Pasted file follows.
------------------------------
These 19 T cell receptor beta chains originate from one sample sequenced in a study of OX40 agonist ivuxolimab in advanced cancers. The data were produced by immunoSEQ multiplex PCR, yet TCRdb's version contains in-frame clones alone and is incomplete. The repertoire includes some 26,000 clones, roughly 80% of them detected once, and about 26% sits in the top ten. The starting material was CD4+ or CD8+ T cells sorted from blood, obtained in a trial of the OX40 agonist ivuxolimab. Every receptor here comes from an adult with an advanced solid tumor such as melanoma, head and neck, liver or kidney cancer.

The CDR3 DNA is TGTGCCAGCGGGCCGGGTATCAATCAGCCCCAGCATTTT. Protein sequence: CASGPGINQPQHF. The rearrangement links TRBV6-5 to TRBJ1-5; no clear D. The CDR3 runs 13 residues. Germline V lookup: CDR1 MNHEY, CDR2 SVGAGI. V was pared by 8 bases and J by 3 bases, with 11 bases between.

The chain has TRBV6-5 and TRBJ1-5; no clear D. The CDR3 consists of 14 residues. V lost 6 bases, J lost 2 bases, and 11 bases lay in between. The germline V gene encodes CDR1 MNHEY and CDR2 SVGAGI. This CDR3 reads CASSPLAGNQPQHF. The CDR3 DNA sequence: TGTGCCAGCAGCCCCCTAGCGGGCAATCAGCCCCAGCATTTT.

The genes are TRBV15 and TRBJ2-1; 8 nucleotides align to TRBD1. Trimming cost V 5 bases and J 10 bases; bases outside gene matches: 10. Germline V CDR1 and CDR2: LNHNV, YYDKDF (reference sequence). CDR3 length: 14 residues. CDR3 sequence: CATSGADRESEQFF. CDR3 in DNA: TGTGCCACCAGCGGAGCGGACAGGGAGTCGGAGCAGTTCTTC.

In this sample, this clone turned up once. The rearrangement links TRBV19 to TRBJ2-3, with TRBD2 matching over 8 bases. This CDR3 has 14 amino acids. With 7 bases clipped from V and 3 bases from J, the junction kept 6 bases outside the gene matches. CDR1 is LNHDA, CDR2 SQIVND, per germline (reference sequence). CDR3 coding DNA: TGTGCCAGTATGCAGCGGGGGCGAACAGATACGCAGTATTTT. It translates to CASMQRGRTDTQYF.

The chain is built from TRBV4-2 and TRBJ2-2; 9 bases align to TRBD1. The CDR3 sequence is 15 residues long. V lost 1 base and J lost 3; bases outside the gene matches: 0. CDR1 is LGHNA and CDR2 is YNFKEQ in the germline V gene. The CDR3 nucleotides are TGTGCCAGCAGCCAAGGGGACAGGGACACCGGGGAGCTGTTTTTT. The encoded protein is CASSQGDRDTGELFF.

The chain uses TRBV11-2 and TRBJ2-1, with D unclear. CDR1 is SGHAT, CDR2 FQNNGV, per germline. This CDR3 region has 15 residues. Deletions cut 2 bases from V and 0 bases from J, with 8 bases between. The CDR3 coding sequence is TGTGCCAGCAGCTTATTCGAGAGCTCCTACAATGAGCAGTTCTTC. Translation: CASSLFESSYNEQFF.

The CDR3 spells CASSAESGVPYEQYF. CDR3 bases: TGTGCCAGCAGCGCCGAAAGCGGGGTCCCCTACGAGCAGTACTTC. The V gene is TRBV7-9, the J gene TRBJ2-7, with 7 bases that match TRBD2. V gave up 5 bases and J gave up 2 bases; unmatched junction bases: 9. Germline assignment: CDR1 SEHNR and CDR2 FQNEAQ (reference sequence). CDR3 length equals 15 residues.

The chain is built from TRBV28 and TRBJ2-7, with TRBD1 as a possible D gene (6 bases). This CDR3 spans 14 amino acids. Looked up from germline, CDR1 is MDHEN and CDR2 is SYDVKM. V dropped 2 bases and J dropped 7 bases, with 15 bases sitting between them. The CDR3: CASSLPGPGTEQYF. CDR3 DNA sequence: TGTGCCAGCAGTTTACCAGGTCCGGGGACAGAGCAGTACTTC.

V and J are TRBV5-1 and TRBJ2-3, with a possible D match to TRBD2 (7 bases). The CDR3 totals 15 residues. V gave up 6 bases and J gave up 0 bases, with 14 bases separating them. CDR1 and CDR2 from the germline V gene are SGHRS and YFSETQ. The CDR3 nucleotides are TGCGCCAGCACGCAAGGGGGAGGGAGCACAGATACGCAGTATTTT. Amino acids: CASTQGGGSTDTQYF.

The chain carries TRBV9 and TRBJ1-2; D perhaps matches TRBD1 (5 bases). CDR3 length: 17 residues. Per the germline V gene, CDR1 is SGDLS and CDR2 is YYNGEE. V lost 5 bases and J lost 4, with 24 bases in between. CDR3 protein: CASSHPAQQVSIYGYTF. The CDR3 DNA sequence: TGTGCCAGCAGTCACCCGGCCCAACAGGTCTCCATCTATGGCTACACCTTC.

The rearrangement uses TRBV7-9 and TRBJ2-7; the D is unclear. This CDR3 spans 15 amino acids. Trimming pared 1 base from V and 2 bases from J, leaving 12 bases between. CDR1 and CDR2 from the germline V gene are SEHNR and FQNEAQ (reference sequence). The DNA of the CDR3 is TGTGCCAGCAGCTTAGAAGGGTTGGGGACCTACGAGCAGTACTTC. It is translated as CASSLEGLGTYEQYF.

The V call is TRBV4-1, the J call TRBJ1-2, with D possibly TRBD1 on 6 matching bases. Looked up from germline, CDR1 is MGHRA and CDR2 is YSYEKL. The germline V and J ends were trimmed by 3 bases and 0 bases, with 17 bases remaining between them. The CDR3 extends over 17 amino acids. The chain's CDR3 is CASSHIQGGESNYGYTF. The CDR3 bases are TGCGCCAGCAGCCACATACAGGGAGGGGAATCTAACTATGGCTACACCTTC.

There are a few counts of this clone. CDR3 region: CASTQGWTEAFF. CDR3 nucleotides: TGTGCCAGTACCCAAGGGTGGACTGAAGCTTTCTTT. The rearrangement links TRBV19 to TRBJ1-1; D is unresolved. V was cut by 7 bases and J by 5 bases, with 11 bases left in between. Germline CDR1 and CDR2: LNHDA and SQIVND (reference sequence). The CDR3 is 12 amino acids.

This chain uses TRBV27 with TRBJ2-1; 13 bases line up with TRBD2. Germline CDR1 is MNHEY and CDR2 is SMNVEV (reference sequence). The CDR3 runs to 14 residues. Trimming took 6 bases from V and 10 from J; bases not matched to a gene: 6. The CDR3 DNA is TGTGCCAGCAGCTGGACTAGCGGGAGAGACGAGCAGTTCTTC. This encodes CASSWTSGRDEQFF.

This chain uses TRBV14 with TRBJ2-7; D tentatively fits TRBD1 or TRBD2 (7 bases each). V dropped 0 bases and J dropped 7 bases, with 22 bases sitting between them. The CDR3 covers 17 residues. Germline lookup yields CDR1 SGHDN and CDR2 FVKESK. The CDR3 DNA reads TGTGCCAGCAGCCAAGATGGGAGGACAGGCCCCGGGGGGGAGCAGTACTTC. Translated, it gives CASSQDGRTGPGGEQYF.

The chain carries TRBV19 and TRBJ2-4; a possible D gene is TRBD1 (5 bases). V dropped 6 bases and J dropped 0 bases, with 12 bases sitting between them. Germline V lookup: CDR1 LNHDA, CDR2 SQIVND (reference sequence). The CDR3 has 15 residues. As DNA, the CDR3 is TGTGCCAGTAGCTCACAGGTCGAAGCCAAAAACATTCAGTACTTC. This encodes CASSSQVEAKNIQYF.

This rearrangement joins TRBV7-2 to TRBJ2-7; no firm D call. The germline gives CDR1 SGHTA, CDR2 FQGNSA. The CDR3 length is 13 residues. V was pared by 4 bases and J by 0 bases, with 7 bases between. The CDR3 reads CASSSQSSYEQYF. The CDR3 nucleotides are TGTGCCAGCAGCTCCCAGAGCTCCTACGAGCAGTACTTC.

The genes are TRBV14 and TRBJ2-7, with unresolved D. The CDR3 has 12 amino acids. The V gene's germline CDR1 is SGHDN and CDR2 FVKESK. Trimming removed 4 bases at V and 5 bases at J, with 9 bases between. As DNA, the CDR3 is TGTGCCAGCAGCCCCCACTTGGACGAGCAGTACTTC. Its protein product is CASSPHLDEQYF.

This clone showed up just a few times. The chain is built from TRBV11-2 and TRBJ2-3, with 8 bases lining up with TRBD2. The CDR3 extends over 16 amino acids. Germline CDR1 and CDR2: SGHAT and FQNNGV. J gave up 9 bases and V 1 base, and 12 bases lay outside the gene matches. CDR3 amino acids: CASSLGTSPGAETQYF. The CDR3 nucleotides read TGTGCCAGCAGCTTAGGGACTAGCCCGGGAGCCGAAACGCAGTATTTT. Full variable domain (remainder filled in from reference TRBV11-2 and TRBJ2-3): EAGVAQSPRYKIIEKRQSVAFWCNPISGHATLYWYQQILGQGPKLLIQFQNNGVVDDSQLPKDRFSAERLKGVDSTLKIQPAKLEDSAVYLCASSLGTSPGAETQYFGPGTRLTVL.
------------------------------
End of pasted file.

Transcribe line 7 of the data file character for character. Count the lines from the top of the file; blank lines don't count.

The chain uses TRBV11-2 and TRBJ2-1, with D unclear. CDR1 is SGHAT, CDR2 FQNNGV, per germline. This CDR3 region has 15 residues. Deletions cut 2 bases from V and 0 bases from J, with 8 bases between. The CDR3 coding sequence is TGTGCCAGCAGCTTATTCGAGAGCTCCTACAATGAGCAGTTCTTC. Translation: CASSLFESSYNEQFF.